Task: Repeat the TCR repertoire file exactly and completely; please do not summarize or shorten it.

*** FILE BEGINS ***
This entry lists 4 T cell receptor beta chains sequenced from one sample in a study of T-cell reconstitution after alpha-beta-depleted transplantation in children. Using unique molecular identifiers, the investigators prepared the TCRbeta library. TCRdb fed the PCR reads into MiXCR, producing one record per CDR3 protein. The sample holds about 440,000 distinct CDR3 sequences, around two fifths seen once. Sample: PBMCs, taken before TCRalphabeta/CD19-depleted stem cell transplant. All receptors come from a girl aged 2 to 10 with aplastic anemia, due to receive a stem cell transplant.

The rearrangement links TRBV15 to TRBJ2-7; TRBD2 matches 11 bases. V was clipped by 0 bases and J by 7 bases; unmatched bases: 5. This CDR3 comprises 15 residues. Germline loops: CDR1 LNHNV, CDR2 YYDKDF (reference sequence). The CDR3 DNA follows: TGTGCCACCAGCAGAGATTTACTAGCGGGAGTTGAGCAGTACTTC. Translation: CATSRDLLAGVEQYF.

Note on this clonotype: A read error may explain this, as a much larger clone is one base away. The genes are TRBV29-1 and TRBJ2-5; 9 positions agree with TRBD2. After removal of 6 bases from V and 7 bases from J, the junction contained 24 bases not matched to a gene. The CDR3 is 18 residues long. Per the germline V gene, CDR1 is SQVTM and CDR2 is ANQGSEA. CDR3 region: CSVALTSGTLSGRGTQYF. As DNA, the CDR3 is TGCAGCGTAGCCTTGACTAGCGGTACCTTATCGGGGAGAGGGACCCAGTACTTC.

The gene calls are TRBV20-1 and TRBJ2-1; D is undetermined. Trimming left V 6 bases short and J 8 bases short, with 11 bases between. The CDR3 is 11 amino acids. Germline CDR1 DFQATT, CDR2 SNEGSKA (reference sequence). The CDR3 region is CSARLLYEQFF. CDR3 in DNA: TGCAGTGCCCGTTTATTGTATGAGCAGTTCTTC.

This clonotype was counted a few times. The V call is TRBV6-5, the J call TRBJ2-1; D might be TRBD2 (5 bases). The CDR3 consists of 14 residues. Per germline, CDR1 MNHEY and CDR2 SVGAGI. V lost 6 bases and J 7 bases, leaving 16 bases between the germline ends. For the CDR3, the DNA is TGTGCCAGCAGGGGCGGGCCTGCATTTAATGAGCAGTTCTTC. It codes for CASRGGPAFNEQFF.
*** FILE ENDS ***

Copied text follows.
This entry lists 4 T cell receptor beta chains sequenced from one sample in a study of T-cell reconstitution after alpha-beta-depleted transplantation in children. Using unique molecular identifiers, the investigators prepared the TCRbeta library. TCRdb fed the PCR reads into MiXCR, producing one record per CDR3 protein. The sample holds about 440,000 distinct CDR3 sequences, around two fifths seen once. Sample: PBMCs, taken before TCRalphabeta/CD19-depleted stem cell transplant. All receptors come from a girl aged 2 to 10 with aplastic anemia, due to receive a stem cell transplant.

The rearrangement links TRBV15 to TRBJ2-7; TRBD2 matches 11 bases. V was clipped by 0 bases and J by 7 bases; unmatched bases: 5. This CDR3 comprises 15 residues. Germline loops: CDR1 LNHNV, CDR2 YYDKDF (reference sequence). The CDR3 DNA follows: TGTGCCACCAGCAGAGATTTACTAGCGGGAGTTGAGCAGTACTTC. Translation: CATSRDLLAGVEQYF.

Note on this clonotype: A read error may explain this, as a much larger clone is one base away. The genes are TRBV29-1 and TRBJ2-5; 9 positions agree with TRBD2. After removal of 6 bases from V and 7 bases from J, the junction contained 24 bases not matched to a gene. The CDR3 is 18 residues long. Per the germline V gene, CDR1 is SQVTM and CDR2 is ANQGSEA. CDR3 region: CSVALTSGTLSGRGTQYF. As DNA, the CDR3 is TGCAGCGTAGCCTTGACTAGCGGTACCTTATCGGGGAGAGGGACCCAGTACTTC.

The gene calls are TRBV20-1 and TRBJ2-1; D is undetermined. Trimming left V 6 bases short and J 8 bases short, with 11 bases between. The CDR3 is 11 amino acids. Germline CDR1 DFQATT, CDR2 SNEGSKA (reference sequence). The CDR3 region is CSARLLYEQFF. CDR3 in DNA: TGCAGTGCCCGTTTATTGTATGAGCAGTTCTTC.

This clonotype was counted a few times. The V call is TRBV6-5, the J call TRBJ2-1; D might be TRBD2 (5 bases). The CDR3 consists of 14 residues. Per germline, CDR1 MNHEY and CDR2 SVGAGI. V lost 6 bases and J 7 bases, leaving 16 bases between the germline ends. For the CDR3, the DNA is TGTGCCAGCAGGGGCGGGCCTGCATTTAATGAGCAGTTCTTC. It codes for CASRGGPAFNEQFF.